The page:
Nature: Once-abundant rusty blackbird threatened by habitat destruction

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Four and twenty blackbirds baked in a pie.

From “Sing a Song of Sixpence,” author uncertain

The rusty blackbird’s scientific name is Euphagus carolinus. The genus name, Euphagus (you-fa-gus), means “good to eat.” While few if any modern-day gourmands would contemplate working blackbirds into meals, such was not the case in the late 19th century. Barrels of songbirds were shipped to markets in large cities to be eaten.

Fortunately, wholesale slaughters of songbirds for food ended long ago, but plenty of other threats have arisen. The little-known (at least among non-birders) rusty blackbird epitomizes species that are apparently dying a slow death. Threats to the charismatic blackbird are both acute and quantifiable and seemingly vague and hard to define.

The morning of March 24 dawned clear and crisp, and Shauna Weyrauch, an Ohio State University researcher, and I headed to the vast wetlands of Killbuck Marsh Wildlife Area near Wooster. With cameras in hand and the temperature at 22 degrees, we set out into the marshes to photograph the scores of northern pintail and other ducks that were present. Killbuck encompasses nearly 6,000 acres and is an important waystation for migrant waterfowl.

Our trek took us through waterlogged swamp forests and marshes ringed by large stands of buttonbush. The plant is a shrub of saturated soils, often growing in standing water. It forms nearly impenetrable thickets and is important to many species of animals. Wood ducks feast on its fruit, green herons and night herons stalk amphibians in the tangles, and come summer, scores of pollinators visit buttonbush’s white flower clusters.

Buttonbush, a natural habitat

Buttonbush is also an invaluable habitat for migratory rusty blackbirds. As we passed by the buttonbush swamps, I began to hear the squeaky gurgles of rusty blackbirds. Most of the birds were deep in the plants, strutting among the wet leaf litter, flipping leaves to uncover macroinvertebrate animal life.

In all, we eventually estimated that about 300 rusty blackbirds were present — the largest flock that I’ve seen in many years. Occasionally, birds would perch in the open, such as the one in the accompanying photo. Males glare with bold yellow eyes and their plumage is an artistic montage of metallic blue and black with contrasting buffy feather edges. The female is a muted, ashy gray.

Most rusty blackbirds winter in the southern states, from Arkansas and Mississippi to the Atlantic coast, with small numbers sticking out in more northerly latitudes such as Ohio. The birds we saw were migrants from points south, and March sees the largest movement of northbound birds through this region.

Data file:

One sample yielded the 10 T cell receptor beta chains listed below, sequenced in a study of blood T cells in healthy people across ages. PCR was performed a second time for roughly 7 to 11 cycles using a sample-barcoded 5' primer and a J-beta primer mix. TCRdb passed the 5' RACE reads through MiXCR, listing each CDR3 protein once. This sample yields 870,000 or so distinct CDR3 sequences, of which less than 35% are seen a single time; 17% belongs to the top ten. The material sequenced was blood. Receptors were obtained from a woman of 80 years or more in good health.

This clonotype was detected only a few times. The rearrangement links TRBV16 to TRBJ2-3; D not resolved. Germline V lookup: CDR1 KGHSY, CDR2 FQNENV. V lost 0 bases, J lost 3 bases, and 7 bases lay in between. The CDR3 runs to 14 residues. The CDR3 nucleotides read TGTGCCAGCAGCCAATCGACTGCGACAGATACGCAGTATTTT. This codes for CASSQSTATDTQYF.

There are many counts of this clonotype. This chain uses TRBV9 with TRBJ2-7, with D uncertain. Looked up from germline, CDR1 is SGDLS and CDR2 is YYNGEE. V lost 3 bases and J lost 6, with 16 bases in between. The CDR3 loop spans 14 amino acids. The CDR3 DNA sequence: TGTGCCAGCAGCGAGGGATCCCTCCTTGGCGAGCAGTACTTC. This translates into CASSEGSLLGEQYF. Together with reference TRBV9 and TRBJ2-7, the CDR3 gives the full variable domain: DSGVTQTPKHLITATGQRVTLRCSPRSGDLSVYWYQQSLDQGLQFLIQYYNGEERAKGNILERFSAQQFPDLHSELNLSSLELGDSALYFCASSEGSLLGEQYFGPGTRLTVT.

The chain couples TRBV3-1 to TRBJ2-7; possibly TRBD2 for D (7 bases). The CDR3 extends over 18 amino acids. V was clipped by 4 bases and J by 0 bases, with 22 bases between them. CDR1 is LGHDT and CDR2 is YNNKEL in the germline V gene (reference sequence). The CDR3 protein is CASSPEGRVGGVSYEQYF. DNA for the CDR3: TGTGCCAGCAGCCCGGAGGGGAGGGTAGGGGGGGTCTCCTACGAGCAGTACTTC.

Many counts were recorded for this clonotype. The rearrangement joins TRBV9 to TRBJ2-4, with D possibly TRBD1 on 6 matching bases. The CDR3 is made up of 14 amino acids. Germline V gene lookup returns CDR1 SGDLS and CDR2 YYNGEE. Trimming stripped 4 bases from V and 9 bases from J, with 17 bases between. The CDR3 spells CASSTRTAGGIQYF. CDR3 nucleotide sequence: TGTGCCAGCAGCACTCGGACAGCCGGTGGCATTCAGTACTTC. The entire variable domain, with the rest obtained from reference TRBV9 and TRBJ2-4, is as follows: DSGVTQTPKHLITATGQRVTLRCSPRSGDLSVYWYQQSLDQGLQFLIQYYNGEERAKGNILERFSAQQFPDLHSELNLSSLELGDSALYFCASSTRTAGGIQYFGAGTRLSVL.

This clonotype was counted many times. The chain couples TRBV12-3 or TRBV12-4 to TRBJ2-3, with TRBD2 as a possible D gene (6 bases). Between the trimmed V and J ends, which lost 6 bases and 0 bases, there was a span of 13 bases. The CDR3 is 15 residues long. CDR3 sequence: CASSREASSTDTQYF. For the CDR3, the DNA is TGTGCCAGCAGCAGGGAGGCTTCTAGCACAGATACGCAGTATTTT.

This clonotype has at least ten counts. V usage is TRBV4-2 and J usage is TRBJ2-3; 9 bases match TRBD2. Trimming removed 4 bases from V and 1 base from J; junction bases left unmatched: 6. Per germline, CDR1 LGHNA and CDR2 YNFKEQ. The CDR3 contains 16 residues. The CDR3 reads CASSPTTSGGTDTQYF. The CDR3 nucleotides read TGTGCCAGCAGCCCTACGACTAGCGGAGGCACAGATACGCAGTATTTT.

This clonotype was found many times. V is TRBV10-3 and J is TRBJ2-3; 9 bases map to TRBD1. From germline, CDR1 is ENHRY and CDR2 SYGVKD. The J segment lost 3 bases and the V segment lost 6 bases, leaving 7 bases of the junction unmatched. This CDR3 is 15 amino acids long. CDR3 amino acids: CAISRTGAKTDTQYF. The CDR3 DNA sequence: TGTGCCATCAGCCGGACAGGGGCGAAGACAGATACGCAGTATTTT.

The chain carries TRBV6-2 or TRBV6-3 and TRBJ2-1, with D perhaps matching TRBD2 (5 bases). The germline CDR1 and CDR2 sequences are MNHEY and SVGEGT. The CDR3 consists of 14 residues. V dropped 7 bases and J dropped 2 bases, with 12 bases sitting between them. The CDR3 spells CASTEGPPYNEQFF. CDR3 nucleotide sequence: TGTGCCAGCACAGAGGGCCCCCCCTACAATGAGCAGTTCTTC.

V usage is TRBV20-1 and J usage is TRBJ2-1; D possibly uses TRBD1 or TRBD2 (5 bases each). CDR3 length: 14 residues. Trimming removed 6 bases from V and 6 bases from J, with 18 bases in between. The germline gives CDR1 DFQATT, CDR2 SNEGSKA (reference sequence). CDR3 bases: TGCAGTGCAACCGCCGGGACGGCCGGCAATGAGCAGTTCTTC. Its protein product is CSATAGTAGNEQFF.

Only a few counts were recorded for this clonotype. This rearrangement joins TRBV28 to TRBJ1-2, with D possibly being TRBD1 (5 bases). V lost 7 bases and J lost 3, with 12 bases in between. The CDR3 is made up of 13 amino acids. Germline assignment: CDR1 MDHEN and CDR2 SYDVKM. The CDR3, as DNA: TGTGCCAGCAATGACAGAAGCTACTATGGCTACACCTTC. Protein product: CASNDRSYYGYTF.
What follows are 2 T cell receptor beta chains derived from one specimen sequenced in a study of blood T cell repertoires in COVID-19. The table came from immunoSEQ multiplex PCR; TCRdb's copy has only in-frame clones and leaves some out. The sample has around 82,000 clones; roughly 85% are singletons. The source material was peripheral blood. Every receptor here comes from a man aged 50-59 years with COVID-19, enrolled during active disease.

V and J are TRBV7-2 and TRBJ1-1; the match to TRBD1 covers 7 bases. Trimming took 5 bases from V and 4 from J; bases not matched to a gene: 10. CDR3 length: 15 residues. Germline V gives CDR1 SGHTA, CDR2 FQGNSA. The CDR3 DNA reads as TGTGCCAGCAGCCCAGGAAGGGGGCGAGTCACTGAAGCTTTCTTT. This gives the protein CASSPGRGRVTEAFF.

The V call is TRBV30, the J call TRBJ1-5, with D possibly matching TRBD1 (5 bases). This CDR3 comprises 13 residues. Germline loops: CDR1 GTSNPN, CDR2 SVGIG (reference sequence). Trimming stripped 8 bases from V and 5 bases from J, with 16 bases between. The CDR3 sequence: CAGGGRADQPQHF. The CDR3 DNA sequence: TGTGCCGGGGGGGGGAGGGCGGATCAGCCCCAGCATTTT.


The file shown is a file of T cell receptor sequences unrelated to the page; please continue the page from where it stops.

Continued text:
Rusty blackbirds breed far to the north of Ohio, over the length and breadth of the boreal forest. They nest from Alaska to Newfoundland and north to the shores of Hudson Bay. This is the most northerly of North American blackbirds, and some birds probably travel 1,500 or more miles between breeding and wintering grounds. The Killbuck blackbirds still have a long way to go, chasing the tail end of winter northward.

Loss of habitat affects blackbirds

Once abundant throughout its range, the rusty blackbird has experienced a cataclysmic decline in recent decades. Some estimates peg the total population loss at 85–95%. Some of the contributing factors are clear-cut. Rusty blackbirds are dependent on wooded wetlands at all seasons, and wetland losses have been enormous in the bird’s migratory corridors and wintering grounds.

About 90% of Ohio’s wetlands have been drained or otherwise destroyed, and equally grim statistics apply in many other states. Logging of breeding habitats in the north has been shown to adversely affect breeding success, and the loss or decline of beavers in some regions has had negative impacts. The mammalian engineers create wonderful rusty blackbird nesting habitats in the backwaters of their dams.

Large-scale slaughter of wintering blackbird roosts, especially in southern states, to protect agricultural interests has certainly taken a toll on rusty blackbirds, even though they normally constitute a small percentage of such flocks.

More insidious is chemical contamination, especially by mercury. Over the past century and a half, human activities such as the production of electricity, mining, and waste incineration have more than doubled the natural levels of mercury in the environment. Mercury accumulates in wetland sediments — the foraging habitat for rusty blackbirds. In some regions, mercury levels in rusty blackbirds are the highest reported for any songbird species. Such toxicity has been shown to lead to poor reproductive success in birds.

The rusty blackbird is a bellwether of a degraded environment. It would be wise for us to pay attention to what this charismatic blackbird is telling us.